More than a fascinating piece of Smithsology, the '80s radio takeover is a story of redemption

Categories: Music History

Besides being a long, seemingly unfounded piece of local-music folklore, as well as a now well-documented and utterly fascinating part of the Smiths mythology, the story of James Kiss is a redemptive one. It's a case study of desperation, certainly, but it's also a cautionary tale of a troubled young man who crafts a dastardly plan in isolation, but then, rather than seeing it through, he inexplicably abandons his intent, puts the gun down and turns himself in.

See also:
- The Smiths '80s radio-station takeover: What really happened per the police report
- Morrissey's quiet desparation and romantic worldview continues to connect and inspire
- The story of Smiths fan who held a station here hostage in the '80s? It's true...sort of

And then rather than being defined by this ill-conceived moment, which was clearly fueled by adolescent discord and depression, the young man was set on a completely different path. Rather than ending in tragedy, the harrowing incident ultimately served as a paradigm shifter, allowing him to become who he is today, a seemingly well-adjusted man in his early forties, nearly two and a half decades removed from that fateful afternoon in 1988.

The first and probably most obvious question for Kiss some 25 years later is why he had hatched a plan to take over the radio station in the first place, and perhaps equally as plaguing, why the Smiths? "My intention was to throw my life away," Kiss recalls. "If you're going to throw your life away, you might as well do it in a way that makes the most sense to you, I guess.

"I guess you would have to understand the Smiths and know the Smiths, which I'm sure you do," he adds, "to understand that there's something poetic about a Top 40 radio station playing all Smiths songs." It certainly would have made for a startling contrast to listeners, as the station's playlist at the time consisted of songs like "Don't Need Nothing but a Good Time," by Poison, and a host of other tunes with similarly superficial sentiments, such as "Don't Worry, Be Happy," by Bobby McFerrin. "Oh, my God," says Kiss. "To somebody who's depressed, when that song comes on...oh, God."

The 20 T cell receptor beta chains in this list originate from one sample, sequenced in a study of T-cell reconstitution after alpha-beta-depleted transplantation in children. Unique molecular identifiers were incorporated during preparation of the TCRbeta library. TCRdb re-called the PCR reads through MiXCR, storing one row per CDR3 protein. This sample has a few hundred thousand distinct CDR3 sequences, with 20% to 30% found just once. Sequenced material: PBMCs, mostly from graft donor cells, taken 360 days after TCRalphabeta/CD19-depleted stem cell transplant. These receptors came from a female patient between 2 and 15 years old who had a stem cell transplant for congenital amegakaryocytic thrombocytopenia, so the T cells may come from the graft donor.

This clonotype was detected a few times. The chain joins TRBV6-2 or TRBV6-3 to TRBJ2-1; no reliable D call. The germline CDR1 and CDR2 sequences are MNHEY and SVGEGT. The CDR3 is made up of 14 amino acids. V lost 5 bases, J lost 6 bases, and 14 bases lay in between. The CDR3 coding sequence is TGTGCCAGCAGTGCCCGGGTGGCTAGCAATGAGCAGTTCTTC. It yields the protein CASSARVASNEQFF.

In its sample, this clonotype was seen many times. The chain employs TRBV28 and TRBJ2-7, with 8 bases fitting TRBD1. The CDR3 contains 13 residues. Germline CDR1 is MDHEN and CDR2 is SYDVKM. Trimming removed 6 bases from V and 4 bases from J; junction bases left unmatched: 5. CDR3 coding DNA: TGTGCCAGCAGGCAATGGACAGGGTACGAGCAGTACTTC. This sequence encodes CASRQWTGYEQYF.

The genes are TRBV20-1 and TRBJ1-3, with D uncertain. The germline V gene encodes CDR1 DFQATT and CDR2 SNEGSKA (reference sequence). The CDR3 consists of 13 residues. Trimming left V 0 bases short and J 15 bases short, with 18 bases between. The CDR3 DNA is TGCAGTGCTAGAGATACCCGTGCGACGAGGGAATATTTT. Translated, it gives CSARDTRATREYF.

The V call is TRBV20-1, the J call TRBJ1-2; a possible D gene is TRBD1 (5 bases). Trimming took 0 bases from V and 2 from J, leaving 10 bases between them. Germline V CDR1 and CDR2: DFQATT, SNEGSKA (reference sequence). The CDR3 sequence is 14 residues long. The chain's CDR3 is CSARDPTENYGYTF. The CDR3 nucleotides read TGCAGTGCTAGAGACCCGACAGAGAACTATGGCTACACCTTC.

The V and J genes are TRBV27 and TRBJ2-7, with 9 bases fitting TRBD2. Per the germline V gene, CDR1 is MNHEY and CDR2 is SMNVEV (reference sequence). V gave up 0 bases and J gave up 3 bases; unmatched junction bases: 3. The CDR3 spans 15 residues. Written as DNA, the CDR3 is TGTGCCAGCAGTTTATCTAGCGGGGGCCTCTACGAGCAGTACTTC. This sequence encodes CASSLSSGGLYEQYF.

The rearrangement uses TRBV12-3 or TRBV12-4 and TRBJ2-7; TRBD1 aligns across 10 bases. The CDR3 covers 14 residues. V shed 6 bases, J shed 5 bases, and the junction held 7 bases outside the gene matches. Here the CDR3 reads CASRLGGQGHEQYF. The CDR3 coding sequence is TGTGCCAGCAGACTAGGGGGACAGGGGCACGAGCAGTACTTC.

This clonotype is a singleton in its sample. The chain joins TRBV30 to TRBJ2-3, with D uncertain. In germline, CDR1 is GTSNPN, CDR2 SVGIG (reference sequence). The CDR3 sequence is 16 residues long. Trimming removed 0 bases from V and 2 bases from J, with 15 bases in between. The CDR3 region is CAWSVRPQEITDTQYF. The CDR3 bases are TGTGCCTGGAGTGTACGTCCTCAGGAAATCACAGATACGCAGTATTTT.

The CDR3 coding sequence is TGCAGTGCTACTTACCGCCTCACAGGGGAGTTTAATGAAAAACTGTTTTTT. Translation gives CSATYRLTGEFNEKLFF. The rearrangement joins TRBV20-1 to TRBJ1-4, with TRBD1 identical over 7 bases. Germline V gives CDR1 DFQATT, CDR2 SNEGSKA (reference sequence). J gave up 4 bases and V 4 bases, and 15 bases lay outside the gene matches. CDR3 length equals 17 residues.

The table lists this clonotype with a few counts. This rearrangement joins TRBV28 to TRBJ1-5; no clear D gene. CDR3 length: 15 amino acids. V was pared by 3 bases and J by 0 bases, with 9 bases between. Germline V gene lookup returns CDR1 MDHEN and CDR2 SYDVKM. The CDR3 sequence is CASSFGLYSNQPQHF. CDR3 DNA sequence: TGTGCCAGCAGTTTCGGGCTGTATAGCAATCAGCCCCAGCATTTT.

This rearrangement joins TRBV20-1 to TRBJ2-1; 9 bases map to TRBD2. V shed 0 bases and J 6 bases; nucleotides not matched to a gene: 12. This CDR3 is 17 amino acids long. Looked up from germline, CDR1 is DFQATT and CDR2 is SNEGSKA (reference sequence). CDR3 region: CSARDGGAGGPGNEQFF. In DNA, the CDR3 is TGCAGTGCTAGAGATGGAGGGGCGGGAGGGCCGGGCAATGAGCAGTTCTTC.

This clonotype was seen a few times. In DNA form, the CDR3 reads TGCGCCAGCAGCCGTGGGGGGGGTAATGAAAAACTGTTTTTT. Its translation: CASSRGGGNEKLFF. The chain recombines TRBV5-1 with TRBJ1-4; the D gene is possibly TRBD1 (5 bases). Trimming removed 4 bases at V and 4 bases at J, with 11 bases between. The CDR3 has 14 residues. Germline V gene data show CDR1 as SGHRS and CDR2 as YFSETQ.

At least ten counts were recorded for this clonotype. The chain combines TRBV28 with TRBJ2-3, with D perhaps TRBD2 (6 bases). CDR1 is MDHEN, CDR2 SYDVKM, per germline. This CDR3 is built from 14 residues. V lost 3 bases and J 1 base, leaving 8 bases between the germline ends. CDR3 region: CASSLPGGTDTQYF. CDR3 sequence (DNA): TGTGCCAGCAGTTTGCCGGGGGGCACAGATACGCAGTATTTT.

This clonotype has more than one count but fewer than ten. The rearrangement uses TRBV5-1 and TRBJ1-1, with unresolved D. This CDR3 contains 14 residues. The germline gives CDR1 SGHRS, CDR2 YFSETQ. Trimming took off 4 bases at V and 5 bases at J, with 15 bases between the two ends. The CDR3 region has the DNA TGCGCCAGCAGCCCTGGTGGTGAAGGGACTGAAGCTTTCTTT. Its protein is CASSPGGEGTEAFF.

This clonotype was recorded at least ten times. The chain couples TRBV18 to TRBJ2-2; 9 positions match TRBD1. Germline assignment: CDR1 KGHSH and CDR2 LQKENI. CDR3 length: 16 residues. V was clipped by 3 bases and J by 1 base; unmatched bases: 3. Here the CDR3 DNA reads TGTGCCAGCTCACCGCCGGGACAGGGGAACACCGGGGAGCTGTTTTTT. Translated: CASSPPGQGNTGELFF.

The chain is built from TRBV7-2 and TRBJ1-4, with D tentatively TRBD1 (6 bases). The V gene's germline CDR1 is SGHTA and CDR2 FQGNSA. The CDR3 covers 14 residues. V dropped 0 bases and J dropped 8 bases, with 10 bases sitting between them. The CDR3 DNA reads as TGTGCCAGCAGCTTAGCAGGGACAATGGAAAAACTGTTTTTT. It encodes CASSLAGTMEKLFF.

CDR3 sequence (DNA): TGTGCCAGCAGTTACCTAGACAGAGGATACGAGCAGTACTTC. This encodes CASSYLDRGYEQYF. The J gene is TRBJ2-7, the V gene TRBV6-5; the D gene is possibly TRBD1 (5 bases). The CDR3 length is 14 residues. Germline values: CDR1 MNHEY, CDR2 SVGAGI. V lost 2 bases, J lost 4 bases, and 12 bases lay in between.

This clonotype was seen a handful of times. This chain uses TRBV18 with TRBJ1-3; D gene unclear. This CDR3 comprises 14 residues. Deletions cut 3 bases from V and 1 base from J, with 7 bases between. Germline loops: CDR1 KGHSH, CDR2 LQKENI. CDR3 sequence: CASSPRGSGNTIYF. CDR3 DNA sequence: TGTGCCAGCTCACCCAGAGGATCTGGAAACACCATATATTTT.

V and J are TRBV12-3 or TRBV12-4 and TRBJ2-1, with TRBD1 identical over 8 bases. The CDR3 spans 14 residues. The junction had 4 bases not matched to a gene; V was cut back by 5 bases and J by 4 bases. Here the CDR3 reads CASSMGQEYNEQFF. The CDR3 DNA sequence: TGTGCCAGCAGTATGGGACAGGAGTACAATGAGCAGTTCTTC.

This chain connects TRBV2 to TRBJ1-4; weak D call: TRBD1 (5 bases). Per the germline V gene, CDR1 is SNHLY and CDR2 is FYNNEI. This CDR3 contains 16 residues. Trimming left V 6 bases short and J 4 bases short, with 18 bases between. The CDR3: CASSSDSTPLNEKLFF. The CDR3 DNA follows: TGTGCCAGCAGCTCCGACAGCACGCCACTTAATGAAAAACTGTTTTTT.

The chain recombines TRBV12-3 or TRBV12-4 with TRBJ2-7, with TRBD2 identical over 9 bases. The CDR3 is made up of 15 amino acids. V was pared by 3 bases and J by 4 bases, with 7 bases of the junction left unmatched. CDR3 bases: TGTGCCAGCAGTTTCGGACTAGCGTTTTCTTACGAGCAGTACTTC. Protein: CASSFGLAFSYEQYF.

Okay, so while that explains the why, the next pressing question is why not? After seeming so determined, reportedly even staking the station out for months, why all of a sudden didn't he go through with it? What exactly made him change his mind?

"In all the times I ran through it in my mind, the people -- since I didn't know anyone that worked there or anything -- the people were just faceless people to me," he explains. "But when I got there, and there was one lady in particular -- I had no idea who she was, but she was coming out of the radio station, and I just imagined how scared she would be, and I didn't want to hurt anybody, let alone scare anybody, and that just brought it all home to me that I couldn't do it. I could not do that to other people. I couldn't scare them, frighten their families or anything like that.

All the same, it was a rather frightening experience for everybody else, especially Greg Fadick, the station staffer to whom Kiss turned his rifle over.

"I remember that vividly," says Fadick, now in his fifties, via phone from his home in South Florida. "It was the end of the day. I was actually leaving for the day, walking out into the parking lot on Hampden Avenue. As I was going to get in my truck, there was a guy sitting there in a car. I believe it was like a station wagon or something, an older car with its windows down. He said, 'Can I talk to you for a moment?' And like an idiot, I walked over to the passenger window, leaned down on the window, kind of stuck my head halfway in the car and said, 'Yeah, what can I help you with?'